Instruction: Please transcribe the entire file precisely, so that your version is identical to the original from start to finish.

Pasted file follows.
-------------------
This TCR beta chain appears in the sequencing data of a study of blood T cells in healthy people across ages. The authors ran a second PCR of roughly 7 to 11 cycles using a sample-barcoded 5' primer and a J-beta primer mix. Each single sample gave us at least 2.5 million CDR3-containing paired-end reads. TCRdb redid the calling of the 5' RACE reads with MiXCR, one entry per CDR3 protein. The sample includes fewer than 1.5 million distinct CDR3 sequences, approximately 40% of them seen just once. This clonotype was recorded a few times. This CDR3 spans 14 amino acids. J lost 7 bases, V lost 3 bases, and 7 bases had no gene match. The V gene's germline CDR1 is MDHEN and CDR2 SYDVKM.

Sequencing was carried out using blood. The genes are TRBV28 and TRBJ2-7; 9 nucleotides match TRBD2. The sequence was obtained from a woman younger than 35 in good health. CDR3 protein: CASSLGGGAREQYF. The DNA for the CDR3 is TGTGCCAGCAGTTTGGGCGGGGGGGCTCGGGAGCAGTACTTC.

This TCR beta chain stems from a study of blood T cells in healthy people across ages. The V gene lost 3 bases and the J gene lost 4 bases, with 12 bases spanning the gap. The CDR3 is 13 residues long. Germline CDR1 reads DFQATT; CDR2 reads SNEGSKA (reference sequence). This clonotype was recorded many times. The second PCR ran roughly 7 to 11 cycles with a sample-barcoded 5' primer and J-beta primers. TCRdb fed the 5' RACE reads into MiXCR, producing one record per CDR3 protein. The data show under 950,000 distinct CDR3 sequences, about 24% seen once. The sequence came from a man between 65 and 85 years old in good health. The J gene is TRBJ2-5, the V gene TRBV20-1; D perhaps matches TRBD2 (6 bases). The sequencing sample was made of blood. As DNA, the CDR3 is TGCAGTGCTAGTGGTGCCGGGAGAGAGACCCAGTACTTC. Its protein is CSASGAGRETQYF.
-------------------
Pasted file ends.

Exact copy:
This TCR beta chain appears in the sequencing data of a study of blood T cells in healthy people across ages. The authors ran a second PCR of roughly 7 to 11 cycles using a sample-barcoded 5' primer and a J-beta primer mix. Each single sample gave us at least 2.5 million CDR3-containing paired-end reads. TCRdb redid the calling of the 5' RACE reads with MiXCR, one entry per CDR3 protein. The sample includes fewer than 1.5 million distinct CDR3 sequences, approximately 40% of them seen just once. This clonotype was recorded a few times. This CDR3 spans 14 amino acids. J lost 7 bases, V lost 3 bases, and 7 bases had no gene match. The V gene's germline CDR1 is MDHEN and CDR2 SYDVKM.

Sequencing was carried out using blood. The genes are TRBV28 and TRBJ2-7; 9 nucleotides match TRBD2. The sequence was obtained from a woman younger than 35 in good health. CDR3 protein: CASSLGGGAREQYF. The DNA for the CDR3 is TGTGCCAGCAGTTTGGGCGGGGGGGCTCGGGAGCAGTACTTC.

This TCR beta chain stems from a study of blood T cells in healthy people across ages. The V gene lost 3 bases and the J gene lost 4 bases, with 12 bases spanning the gap. The CDR3 is 13 residues long. Germline CDR1 reads DFQATT; CDR2 reads SNEGSKA (reference sequence). This clonotype was recorded many times. The second PCR ran roughly 7 to 11 cycles with a sample-barcoded 5' primer and J-beta primers. TCRdb fed the 5' RACE reads into MiXCR, producing one record per CDR3 protein. The data show under 950,000 distinct CDR3 sequences, about 24% seen once. The sequence came from a man between 65 and 85 years old in good health. The J gene is TRBJ2-5, the V gene TRBV20-1; D perhaps matches TRBD2 (6 bases). The sequencing sample was made of blood. As DNA, the CDR3 is TGCAGTGCTAGTGGTGCCGGGAGAGAGACCCAGTACTTC. Its protein is CSASGAGRETQYF.